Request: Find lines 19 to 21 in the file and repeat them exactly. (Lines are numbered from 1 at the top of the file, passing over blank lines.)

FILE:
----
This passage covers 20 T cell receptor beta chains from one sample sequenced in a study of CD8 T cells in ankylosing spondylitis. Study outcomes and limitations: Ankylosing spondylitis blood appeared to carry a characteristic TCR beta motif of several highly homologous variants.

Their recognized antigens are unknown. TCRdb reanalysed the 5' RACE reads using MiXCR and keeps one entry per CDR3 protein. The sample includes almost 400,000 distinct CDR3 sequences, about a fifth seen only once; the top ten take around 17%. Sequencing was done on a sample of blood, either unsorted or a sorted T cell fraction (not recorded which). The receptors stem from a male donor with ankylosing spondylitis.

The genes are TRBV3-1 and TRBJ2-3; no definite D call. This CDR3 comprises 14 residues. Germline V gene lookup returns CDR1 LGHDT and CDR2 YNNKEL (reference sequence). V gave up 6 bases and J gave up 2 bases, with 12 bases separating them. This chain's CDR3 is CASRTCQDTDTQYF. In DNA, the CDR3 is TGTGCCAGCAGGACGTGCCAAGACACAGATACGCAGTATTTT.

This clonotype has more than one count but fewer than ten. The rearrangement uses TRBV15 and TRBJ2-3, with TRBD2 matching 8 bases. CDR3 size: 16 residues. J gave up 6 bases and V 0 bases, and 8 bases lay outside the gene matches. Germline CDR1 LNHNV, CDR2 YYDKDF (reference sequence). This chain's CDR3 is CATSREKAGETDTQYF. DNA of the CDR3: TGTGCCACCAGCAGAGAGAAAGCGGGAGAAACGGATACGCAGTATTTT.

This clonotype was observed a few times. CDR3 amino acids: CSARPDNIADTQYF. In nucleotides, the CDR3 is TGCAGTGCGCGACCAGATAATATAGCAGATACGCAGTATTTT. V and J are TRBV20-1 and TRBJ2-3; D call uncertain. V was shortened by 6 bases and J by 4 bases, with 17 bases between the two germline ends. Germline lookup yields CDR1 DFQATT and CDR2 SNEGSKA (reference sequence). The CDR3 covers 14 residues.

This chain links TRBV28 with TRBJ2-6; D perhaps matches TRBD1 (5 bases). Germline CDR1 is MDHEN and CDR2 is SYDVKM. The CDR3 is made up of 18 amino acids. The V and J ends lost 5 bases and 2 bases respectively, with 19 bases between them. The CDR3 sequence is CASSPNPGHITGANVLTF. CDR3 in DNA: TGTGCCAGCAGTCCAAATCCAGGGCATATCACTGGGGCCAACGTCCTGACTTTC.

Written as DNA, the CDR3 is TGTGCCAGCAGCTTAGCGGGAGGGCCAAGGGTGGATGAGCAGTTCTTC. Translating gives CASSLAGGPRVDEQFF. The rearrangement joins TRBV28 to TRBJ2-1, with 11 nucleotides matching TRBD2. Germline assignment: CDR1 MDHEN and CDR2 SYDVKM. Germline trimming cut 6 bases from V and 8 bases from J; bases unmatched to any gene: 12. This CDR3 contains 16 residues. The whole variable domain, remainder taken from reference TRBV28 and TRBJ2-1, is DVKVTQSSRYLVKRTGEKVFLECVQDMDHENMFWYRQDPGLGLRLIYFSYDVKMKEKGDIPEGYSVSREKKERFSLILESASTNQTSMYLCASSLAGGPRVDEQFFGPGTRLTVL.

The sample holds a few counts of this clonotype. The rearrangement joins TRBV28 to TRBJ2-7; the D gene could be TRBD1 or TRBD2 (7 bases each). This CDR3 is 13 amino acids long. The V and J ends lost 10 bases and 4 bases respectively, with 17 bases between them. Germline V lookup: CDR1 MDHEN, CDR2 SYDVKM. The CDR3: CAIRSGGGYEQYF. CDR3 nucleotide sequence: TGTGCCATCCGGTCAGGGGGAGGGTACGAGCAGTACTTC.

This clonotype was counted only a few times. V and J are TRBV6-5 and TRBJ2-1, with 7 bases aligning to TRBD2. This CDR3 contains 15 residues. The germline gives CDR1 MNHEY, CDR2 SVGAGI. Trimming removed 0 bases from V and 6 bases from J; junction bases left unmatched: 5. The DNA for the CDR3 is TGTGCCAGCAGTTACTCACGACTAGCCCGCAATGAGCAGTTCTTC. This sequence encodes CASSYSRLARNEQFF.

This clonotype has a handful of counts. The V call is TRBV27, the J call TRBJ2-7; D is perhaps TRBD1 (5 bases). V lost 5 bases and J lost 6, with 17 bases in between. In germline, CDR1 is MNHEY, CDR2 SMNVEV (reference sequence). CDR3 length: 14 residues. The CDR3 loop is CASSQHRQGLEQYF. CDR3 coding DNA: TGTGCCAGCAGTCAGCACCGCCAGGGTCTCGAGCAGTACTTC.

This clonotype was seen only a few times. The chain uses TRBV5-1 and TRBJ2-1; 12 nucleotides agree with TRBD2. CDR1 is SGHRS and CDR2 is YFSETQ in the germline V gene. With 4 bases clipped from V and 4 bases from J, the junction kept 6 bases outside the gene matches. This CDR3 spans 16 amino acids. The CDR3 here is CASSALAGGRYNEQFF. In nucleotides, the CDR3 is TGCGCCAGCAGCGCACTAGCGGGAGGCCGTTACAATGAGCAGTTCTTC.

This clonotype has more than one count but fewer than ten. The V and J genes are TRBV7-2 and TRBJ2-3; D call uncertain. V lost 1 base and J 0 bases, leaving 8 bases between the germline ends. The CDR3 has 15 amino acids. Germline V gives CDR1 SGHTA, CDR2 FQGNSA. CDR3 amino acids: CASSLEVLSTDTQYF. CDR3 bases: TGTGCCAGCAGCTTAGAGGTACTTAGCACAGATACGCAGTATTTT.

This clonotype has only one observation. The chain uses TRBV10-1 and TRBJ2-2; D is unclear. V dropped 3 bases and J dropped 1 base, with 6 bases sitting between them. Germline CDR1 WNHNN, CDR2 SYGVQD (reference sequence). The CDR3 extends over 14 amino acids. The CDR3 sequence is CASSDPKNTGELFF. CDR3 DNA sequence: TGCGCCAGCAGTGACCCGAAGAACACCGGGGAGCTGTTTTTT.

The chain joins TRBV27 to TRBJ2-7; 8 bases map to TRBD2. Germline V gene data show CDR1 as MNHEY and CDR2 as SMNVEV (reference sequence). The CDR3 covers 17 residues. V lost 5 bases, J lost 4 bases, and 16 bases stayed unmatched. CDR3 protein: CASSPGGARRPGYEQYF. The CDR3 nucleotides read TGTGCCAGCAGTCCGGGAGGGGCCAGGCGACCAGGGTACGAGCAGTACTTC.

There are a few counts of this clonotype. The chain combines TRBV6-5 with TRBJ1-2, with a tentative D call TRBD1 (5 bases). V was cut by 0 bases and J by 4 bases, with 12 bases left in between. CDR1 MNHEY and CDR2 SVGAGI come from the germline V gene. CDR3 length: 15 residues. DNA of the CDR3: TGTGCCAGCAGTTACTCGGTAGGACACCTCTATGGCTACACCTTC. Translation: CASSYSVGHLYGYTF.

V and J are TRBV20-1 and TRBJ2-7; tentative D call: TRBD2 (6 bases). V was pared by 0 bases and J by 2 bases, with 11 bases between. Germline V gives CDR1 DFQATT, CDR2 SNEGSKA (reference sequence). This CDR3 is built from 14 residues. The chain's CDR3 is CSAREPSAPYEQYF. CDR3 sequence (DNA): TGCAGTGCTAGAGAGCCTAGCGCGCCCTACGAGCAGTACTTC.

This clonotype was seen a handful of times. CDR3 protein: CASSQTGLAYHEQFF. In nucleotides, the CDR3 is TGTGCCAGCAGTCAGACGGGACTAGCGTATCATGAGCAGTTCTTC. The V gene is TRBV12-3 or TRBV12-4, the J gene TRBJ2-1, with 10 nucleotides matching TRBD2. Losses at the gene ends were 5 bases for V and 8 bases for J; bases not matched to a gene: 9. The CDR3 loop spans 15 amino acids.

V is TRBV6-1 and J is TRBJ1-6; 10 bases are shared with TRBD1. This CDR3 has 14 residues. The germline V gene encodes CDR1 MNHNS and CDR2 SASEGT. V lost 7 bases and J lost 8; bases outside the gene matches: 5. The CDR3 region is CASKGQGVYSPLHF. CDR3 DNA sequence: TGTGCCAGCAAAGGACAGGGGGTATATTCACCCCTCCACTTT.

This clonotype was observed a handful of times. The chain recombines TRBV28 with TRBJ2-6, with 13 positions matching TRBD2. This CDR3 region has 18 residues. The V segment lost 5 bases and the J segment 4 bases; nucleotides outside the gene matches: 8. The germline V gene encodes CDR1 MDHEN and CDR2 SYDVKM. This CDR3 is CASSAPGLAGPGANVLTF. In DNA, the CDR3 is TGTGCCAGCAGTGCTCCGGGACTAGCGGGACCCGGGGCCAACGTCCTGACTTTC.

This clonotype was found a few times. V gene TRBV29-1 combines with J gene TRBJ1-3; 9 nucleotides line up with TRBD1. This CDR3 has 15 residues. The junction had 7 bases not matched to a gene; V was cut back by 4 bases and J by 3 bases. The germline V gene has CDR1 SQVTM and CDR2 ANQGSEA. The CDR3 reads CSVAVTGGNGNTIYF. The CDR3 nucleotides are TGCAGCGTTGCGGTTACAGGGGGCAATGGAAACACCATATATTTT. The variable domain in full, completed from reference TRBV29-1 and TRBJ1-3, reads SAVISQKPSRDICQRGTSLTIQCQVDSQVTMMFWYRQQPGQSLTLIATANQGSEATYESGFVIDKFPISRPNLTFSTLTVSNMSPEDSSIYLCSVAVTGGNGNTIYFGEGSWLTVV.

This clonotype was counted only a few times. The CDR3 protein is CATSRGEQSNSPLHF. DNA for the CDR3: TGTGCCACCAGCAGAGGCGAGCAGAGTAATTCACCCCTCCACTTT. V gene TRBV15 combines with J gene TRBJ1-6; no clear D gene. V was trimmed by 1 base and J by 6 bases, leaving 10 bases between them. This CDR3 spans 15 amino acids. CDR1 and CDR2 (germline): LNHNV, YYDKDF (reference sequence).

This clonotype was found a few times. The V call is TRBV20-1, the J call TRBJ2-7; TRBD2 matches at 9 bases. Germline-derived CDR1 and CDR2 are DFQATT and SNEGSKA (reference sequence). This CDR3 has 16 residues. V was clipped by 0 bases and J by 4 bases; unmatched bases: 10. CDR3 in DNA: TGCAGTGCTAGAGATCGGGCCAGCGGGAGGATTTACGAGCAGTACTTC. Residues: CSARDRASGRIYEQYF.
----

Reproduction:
This clonotype was observed a handful of times. The chain recombines TRBV28 with TRBJ2-6, with 13 positions matching TRBD2. This CDR3 region has 18 residues. The V segment lost 5 bases and the J segment 4 bases; nucleotides outside the gene matches: 8. The germline V gene encodes CDR1 MDHEN and CDR2 SYDVKM. This CDR3 is CASSAPGLAGPGANVLTF. In DNA, the CDR3 is TGTGCCAGCAGTGCTCCGGGACTAGCGGGACCCGGGGCCAACGTCCTGACTTTC.

This clonotype was found a few times. V gene TRBV29-1 combines with J gene TRBJ1-3; 9 nucleotides line up with TRBD1. This CDR3 has 15 residues. The junction had 7 bases not matched to a gene; V was cut back by 4 bases and J by 3 bases. The germline V gene has CDR1 SQVTM and CDR2 ANQGSEA. The CDR3 reads CSVAVTGGNGNTIYF. The CDR3 nucleotides are TGCAGCGTTGCGGTTACAGGGGGCAATGGAAACACCATATATTTT. The variable domain in full, completed from reference TRBV29-1 and TRBJ1-3, reads SAVISQKPSRDICQRGTSLTIQCQVDSQVTMMFWYRQQPGQSLTLIATANQGSEATYESGFVIDKFPISRPNLTFSTLTVSNMSPEDSSIYLCSVAVTGGNGNTIYFGEGSWLTVV.

This clonotype was counted only a few times. The CDR3 protein is CATSRGEQSNSPLHF. DNA for the CDR3: TGTGCCACCAGCAGAGGCGAGCAGAGTAATTCACCCCTCCACTTT. V gene TRBV15 combines with J gene TRBJ1-6; no clear D gene. V was trimmed by 1 base and J by 6 bases, leaving 10 bases between them. This CDR3 spans 15 amino acids. CDR1 and CDR2 (germline): LNHNV, YYDKDF (reference sequence).